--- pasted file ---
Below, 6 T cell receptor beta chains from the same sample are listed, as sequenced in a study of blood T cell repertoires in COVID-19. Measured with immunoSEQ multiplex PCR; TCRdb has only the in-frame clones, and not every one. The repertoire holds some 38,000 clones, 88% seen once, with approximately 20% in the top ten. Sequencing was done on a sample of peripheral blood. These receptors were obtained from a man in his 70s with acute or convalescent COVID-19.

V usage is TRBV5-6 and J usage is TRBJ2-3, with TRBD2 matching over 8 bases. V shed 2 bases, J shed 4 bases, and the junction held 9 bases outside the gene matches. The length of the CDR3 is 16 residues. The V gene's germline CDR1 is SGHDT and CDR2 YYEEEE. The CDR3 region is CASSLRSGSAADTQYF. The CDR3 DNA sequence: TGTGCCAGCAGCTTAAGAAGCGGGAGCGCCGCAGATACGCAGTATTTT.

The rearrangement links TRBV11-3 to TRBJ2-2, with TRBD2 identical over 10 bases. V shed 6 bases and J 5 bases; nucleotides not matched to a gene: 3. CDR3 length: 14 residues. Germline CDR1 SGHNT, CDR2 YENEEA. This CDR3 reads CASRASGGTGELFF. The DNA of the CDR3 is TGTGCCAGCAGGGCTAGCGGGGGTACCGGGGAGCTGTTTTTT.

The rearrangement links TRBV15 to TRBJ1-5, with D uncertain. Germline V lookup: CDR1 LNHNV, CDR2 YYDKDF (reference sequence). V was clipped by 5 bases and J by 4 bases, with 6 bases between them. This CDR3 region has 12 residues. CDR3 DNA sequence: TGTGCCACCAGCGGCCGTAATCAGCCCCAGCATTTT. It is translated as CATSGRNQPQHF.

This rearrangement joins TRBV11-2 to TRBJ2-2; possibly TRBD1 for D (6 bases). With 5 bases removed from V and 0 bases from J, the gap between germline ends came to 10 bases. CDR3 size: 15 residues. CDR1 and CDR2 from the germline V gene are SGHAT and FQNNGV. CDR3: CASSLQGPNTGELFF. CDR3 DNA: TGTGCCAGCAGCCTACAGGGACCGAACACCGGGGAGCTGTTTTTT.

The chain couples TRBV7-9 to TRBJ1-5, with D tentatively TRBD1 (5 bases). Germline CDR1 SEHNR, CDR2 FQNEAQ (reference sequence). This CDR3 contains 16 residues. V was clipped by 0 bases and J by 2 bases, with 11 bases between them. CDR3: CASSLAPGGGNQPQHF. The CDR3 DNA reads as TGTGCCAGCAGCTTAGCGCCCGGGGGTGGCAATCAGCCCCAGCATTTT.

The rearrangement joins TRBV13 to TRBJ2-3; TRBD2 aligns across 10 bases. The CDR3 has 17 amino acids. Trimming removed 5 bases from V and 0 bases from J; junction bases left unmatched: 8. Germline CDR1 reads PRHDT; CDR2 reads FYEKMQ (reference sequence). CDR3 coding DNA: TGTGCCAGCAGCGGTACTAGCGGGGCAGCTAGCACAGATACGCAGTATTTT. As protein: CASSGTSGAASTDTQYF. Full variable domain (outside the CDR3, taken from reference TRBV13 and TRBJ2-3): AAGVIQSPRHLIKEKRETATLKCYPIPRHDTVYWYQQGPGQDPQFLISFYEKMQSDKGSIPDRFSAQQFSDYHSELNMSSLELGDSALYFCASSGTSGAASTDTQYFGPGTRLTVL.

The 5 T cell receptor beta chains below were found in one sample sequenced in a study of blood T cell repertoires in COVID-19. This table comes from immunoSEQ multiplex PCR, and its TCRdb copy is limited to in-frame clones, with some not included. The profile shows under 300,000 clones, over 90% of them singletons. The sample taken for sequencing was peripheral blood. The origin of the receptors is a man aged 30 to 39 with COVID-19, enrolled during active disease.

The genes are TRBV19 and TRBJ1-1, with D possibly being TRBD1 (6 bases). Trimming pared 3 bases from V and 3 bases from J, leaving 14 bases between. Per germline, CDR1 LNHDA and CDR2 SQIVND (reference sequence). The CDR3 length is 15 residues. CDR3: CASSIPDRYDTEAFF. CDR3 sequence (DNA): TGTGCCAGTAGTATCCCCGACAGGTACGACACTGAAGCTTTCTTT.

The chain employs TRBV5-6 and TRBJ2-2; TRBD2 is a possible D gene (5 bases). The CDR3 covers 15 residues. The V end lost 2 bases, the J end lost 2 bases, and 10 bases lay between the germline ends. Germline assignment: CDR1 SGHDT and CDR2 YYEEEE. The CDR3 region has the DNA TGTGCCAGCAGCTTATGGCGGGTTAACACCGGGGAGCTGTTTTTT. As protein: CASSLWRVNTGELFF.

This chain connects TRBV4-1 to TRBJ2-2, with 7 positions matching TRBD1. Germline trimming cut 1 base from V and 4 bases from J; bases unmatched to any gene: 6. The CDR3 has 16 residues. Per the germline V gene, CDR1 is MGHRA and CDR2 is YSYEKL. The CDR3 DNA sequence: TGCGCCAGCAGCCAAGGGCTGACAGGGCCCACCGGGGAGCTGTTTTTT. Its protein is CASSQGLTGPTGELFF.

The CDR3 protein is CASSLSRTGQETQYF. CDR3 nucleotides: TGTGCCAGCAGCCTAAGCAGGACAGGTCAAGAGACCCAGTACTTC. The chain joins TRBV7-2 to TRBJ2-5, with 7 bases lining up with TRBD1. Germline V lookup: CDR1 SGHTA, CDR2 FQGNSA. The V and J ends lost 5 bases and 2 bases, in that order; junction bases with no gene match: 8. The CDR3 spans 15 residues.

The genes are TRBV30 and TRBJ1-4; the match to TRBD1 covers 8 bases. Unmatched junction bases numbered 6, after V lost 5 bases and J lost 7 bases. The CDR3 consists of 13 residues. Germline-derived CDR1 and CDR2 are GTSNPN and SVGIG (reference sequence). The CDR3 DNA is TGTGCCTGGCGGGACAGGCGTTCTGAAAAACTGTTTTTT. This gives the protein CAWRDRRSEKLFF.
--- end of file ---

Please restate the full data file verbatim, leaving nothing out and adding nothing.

Below, 6 T cell receptor beta chains from the same sample are listed, as sequenced in a study of blood T cell repertoires in COVID-19. Measured with immunoSEQ multiplex PCR; TCRdb has only the in-frame clones, and not every one. The repertoire holds some 38,000 clones, 88% seen once, with approximately 20% in the top ten. Sequencing was done on a sample of peripheral blood. These receptors were obtained from a man in his 70s with acute or convalescent COVID-19.

V usage is TRBV5-6 and J usage is TRBJ2-3, with TRBD2 matching over 8 bases. V shed 2 bases, J shed 4 bases, and the junction held 9 bases outside the gene matches. The length of the CDR3 is 16 residues. The V gene's germline CDR1 is SGHDT and CDR2 YYEEEE. The CDR3 region is CASSLRSGSAADTQYF. The CDR3 DNA sequence: TGTGCCAGCAGCTTAAGAAGCGGGAGCGCCGCAGATACGCAGTATTTT.

The rearrangement links TRBV11-3 to TRBJ2-2, with TRBD2 identical over 10 bases. V shed 6 bases and J 5 bases; nucleotides not matched to a gene: 3. CDR3 length: 14 residues. Germline CDR1 SGHNT, CDR2 YENEEA. This CDR3 reads CASRASGGTGELFF. The DNA of the CDR3 is TGTGCCAGCAGGGCTAGCGGGGGTACCGGGGAGCTGTTTTTT.

The rearrangement links TRBV15 to TRBJ1-5, with D uncertain. Germline V lookup: CDR1 LNHNV, CDR2 YYDKDF (reference sequence). V was clipped by 5 bases and J by 4 bases, with 6 bases between them. This CDR3 region has 12 residues. CDR3 DNA sequence: TGTGCCACCAGCGGCCGTAATCAGCCCCAGCATTTT. It is translated as CATSGRNQPQHF.

This rearrangement joins TRBV11-2 to TRBJ2-2; possibly TRBD1 for D (6 bases). With 5 bases removed from V and 0 bases from J, the gap between germline ends came to 10 bases. CDR3 size: 15 residues. CDR1 and CDR2 from the germline V gene are SGHAT and FQNNGV. CDR3: CASSLQGPNTGELFF. CDR3 DNA: TGTGCCAGCAGCCTACAGGGACCGAACACCGGGGAGCTGTTTTTT.

The chain couples TRBV7-9 to TRBJ1-5, with D tentatively TRBD1 (5 bases). Germline CDR1 SEHNR, CDR2 FQNEAQ (reference sequence). This CDR3 contains 16 residues. V was clipped by 0 bases and J by 2 bases, with 11 bases between them. CDR3: CASSLAPGGGNQPQHF. The CDR3 DNA reads as TGTGCCAGCAGCTTAGCGCCCGGGGGTGGCAATCAGCCCCAGCATTTT.

The rearrangement joins TRBV13 to TRBJ2-3; TRBD2 aligns across 10 bases. The CDR3 has 17 amino acids. Trimming removed 5 bases from V and 0 bases from J; junction bases left unmatched: 8. Germline CDR1 reads PRHDT; CDR2 reads FYEKMQ (reference sequence). CDR3 coding DNA: TGTGCCAGCAGCGGTACTAGCGGGGCAGCTAGCACAGATACGCAGTATTTT. As protein: CASSGTSGAASTDTQYF. Full variable domain (outside the CDR3, taken from reference TRBV13 and TRBJ2-3): AAGVIQSPRHLIKEKRETATLKCYPIPRHDTVYWYQQGPGQDPQFLISFYEKMQSDKGSIPDRFSAQQFSDYHSELNMSSLELGDSALYFCASSGTSGAASTDTQYFGPGTRLTVL.

The 5 T cell receptor beta chains below were found in one sample sequenced in a study of blood T cell repertoires in COVID-19. This table comes from immunoSEQ multiplex PCR, and its TCRdb copy is limited to in-frame clones, with some not included. The profile shows under 300,000 clones, over 90% of them singletons. The sample taken for sequencing was peripheral blood. The origin of the receptors is a man aged 30 to 39 with COVID-19, enrolled during active disease.

The genes are TRBV19 and TRBJ1-1, with D possibly being TRBD1 (6 bases). Trimming pared 3 bases from V and 3 bases from J, leaving 14 bases between. Per germline, CDR1 LNHDA and CDR2 SQIVND (reference sequence). The CDR3 length is 15 residues. CDR3: CASSIPDRYDTEAFF. CDR3 sequence (DNA): TGTGCCAGTAGTATCCCCGACAGGTACGACACTGAAGCTTTCTTT.

The chain employs TRBV5-6 and TRBJ2-2; TRBD2 is a possible D gene (5 bases). The CDR3 covers 15 residues. The V end lost 2 bases, the J end lost 2 bases, and 10 bases lay between the germline ends. Germline assignment: CDR1 SGHDT and CDR2 YYEEEE. The CDR3 region has the DNA TGTGCCAGCAGCTTATGGCGGGTTAACACCGGGGAGCTGTTTTTT. As protein: CASSLWRVNTGELFF.

This chain connects TRBV4-1 to TRBJ2-2, with 7 positions matching TRBD1. Germline trimming cut 1 base from V and 4 bases from J; bases unmatched to any gene: 6. The CDR3 has 16 residues. Per the germline V gene, CDR1 is MGHRA and CDR2 is YSYEKL. The CDR3 DNA sequence: TGCGCCAGCAGCCAAGGGCTGACAGGGCCCACCGGGGAGCTGTTTTTT. Its protein is CASSQGLTGPTGELFF.

The CDR3 protein is CASSLSRTGQETQYF. CDR3 nucleotides: TGTGCCAGCAGCCTAAGCAGGACAGGTCAAGAGACCCAGTACTTC. The chain joins TRBV7-2 to TRBJ2-5, with 7 bases lining up with TRBD1. Germline V lookup: CDR1 SGHTA, CDR2 FQGNSA. The V and J ends lost 5 bases and 2 bases, in that order; junction bases with no gene match: 8. The CDR3 spans 15 residues.

The genes are TRBV30 and TRBJ1-4; the match to TRBD1 covers 8 bases. Unmatched junction bases numbered 6, after V lost 5 bases and J lost 7 bases. The CDR3 consists of 13 residues. Germline-derived CDR1 and CDR2 are GTSNPN and SVGIG (reference sequence). The CDR3 DNA is TGTGCCTGGCGGGACAGGCGTTCTGAAAAACTGTTTTTT. This gives the protein CAWRDRRSEKLFF.